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How To Create A Winning Father’s Day Email Campaign

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Poor old Dad can’t catch a break. Fewer people shop for Father’s Day than for Mother’s Day, and the ones who do spend less. But the spending gap is narrowing, according to the National Retail Federation’s Holiday Spending guide. Shoppers’ increasing willingness to open their wallets is good news for your Father’s Day email campaigns.

Gift advice that shows some ingenuity, plus copy and images that use humor and appreciation for all kinds of dads can persuade more subscribers to shop with you.

Why Father’s Day and Email Marketing?

1. Don’t let Father’s Day get lost.

Email as a channel allows us to send reminders, check-ins, and messages with high importance.

Well, for Father’s Day that’s a great thing—we can use email for what it’s best at: reminding your customers that it’s time to get Dad something nice.

A simple, effective nudge that Father’s Day is coming up may be all they need to kickstart their gifting.

2. Accessorize and complement.

Just because Dad wants a new set of golf clubs or a hot new bicycle—doesn’t mean your customers need to break the bank. (Based on the data it’s likely consumers already did that … but for Mom!)

Campaigns that figure out ways to position and merchandise smaller products have the chance to capture the audience who may want to do something nice for Dad, but just don’t know how to do it. Let’s face it: sometimes it’s hard shopping for dads!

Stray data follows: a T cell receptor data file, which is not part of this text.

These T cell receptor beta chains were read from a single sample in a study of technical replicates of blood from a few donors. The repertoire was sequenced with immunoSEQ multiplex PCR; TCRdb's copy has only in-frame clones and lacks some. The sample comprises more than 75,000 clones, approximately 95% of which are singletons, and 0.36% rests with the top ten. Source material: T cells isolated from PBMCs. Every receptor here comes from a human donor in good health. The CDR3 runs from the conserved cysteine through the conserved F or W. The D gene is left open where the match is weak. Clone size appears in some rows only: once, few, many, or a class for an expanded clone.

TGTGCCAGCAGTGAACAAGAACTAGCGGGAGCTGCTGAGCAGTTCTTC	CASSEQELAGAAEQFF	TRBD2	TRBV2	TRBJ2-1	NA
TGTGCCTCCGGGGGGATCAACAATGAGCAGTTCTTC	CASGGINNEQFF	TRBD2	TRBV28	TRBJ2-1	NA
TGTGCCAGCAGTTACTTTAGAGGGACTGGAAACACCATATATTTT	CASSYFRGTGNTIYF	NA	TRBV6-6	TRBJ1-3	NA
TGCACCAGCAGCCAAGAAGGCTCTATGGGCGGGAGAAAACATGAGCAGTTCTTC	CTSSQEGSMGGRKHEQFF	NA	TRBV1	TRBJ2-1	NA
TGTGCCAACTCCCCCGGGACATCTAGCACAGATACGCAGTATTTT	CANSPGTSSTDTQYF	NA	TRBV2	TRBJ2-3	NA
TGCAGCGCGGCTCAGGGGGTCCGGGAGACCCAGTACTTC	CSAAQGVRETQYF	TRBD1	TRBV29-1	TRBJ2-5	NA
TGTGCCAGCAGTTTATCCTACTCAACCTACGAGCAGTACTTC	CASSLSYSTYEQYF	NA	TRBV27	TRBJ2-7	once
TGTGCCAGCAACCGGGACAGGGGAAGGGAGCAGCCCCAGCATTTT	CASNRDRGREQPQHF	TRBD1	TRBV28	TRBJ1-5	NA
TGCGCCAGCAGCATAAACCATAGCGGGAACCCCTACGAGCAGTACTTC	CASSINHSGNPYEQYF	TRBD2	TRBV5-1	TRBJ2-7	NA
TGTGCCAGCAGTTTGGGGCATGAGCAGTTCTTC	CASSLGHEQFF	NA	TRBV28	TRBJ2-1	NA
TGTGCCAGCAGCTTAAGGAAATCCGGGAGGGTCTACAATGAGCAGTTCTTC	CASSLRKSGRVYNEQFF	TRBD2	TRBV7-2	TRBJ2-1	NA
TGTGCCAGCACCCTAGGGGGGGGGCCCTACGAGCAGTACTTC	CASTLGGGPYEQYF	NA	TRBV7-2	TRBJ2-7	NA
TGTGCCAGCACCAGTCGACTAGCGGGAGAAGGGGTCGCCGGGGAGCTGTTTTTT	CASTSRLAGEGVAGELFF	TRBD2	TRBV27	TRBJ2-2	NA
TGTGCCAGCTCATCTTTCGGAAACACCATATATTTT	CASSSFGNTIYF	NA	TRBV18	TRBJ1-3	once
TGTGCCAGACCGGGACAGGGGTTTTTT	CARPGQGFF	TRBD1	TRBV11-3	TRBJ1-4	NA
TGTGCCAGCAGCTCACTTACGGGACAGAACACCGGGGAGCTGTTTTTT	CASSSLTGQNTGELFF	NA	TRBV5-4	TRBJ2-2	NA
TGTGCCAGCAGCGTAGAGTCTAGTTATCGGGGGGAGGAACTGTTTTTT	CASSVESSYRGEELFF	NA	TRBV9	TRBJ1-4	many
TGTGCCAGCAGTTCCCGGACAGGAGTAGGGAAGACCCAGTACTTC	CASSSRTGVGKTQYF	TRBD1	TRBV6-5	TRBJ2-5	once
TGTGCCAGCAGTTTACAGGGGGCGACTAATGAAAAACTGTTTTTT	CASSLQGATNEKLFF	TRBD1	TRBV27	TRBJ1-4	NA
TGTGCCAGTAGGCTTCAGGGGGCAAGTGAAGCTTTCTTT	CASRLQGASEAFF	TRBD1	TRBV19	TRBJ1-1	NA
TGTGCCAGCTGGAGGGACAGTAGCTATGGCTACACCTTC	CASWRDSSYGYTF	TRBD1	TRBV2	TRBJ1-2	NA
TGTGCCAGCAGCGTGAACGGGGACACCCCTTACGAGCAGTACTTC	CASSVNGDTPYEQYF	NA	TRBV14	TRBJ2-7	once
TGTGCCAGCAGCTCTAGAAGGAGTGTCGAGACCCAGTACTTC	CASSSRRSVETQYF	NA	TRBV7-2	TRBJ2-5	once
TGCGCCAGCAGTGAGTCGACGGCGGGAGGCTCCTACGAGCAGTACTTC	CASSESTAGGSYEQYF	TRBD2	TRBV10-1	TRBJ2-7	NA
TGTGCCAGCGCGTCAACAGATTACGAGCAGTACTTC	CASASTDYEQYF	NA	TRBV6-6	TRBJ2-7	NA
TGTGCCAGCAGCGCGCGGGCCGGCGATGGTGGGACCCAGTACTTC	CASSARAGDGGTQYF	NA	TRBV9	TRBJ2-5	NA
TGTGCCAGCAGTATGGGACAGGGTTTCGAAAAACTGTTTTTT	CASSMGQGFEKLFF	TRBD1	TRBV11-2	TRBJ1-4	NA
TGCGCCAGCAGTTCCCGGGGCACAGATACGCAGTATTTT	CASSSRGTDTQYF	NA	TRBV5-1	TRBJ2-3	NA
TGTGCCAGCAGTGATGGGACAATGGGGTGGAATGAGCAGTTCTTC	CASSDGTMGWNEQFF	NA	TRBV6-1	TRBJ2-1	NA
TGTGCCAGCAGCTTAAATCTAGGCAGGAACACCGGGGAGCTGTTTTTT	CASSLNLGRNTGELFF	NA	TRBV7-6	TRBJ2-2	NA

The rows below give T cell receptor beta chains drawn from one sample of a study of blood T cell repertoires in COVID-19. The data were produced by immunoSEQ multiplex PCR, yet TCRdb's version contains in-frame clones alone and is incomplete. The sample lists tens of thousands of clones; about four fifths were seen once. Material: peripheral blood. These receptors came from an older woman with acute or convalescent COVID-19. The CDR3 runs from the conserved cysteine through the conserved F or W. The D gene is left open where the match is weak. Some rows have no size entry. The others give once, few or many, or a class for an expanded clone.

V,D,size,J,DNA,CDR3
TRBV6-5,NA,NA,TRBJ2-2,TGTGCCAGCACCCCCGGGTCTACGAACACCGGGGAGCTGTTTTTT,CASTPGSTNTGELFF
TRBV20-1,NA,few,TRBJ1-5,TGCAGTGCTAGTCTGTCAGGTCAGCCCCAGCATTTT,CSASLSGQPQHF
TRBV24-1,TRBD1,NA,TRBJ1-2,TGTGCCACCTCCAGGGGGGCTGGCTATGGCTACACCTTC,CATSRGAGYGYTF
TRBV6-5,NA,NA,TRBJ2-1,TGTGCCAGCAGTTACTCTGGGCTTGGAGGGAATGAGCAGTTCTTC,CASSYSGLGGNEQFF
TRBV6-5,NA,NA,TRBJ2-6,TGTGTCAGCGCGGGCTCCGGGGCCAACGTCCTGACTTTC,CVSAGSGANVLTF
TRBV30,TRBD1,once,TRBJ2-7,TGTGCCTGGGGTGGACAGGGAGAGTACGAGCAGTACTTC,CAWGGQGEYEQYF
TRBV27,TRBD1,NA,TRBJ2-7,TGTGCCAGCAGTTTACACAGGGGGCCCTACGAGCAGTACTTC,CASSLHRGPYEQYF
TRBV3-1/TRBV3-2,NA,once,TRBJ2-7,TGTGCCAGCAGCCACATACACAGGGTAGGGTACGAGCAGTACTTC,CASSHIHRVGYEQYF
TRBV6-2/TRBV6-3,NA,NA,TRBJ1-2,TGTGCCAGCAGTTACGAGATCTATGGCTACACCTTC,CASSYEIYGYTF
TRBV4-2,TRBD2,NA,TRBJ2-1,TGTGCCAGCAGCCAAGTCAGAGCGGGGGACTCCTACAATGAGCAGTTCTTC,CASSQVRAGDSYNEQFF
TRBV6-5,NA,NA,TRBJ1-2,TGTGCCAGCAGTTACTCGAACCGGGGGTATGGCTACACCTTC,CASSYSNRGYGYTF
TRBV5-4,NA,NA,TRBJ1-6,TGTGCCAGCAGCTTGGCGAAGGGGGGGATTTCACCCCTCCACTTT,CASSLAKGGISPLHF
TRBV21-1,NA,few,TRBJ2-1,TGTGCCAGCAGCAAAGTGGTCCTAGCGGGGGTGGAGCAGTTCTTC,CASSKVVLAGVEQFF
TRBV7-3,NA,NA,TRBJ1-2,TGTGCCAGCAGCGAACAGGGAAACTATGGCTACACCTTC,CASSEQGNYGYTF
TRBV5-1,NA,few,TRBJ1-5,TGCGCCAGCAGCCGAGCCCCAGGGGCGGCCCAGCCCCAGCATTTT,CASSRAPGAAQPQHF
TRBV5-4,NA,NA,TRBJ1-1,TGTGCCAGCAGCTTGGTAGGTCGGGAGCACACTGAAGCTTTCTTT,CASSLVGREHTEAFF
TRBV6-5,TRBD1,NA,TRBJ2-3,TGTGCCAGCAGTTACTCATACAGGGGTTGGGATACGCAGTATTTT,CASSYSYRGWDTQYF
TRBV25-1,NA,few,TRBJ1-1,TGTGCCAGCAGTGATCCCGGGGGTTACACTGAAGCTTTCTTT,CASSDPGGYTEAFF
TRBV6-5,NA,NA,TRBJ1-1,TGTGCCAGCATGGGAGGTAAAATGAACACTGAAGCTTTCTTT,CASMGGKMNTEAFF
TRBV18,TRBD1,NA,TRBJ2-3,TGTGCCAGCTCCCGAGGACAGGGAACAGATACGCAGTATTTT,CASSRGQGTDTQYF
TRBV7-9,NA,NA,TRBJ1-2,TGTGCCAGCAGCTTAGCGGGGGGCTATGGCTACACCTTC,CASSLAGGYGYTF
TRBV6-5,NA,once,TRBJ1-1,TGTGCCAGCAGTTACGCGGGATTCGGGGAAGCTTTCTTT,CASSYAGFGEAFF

Email offers a great opportunity to reach back to your audience and introduce or reposition specific products to support Dad’s hobbies or activities. What can you merchandise to your audience?

Tips for Creating an Email Campaign That Stands Out in Promotion-filled Inboxes

Falling after both Mother’s Day and Memorial Day and prior to the Fourth of July—Father’s Day is sandwiched amongst the three largest promotional periods of the season.

As such, it’s important to focus on a helpful tone, as well as have fun with the holiday to avoid fatigue with all the “to-dos” during such a busy promotional period.

1. Help shoppers out with a gift guide.

Your customers might know the brands their fathers like but have no clue what to buy him. Help them out by sending a gift guide showcasing gift-worthy items at different price points. This is a handy way to promote merch your shoppers might not find otherwise.

Find some clever ways to present your guide, too. Many brands now tie their product assortments to themes such as personas, interests, activities, personalities, etc.

Here is an example from Rock Bottom Golf:

Another tip: Create more than one guide, and devote each guide to a different theme. You’ll avoid the need to create a “something for everyone” assortment of products and also increase the chance that you’ll present gift ideas that your shoppers wouldn’t find in their own browsing.

2. Show Dad the love.

Since we began tracking Father’s Day emails, we’ve noticed more brands are sending emails that go beyond the usual Dad jokes or stereotypical he-man product assortments.

Instead, they use content that taps into the emotional aspect of Father’s Day—quiet messages of strength and support, which play up the “Dad as hero” aspect of the parent-child relationship.

In an age when society no longer frowns on men showing emotion, these messages can strike a special chord with your readers and also help your brand stand out in the inbox over all of the “goofball dad” messages.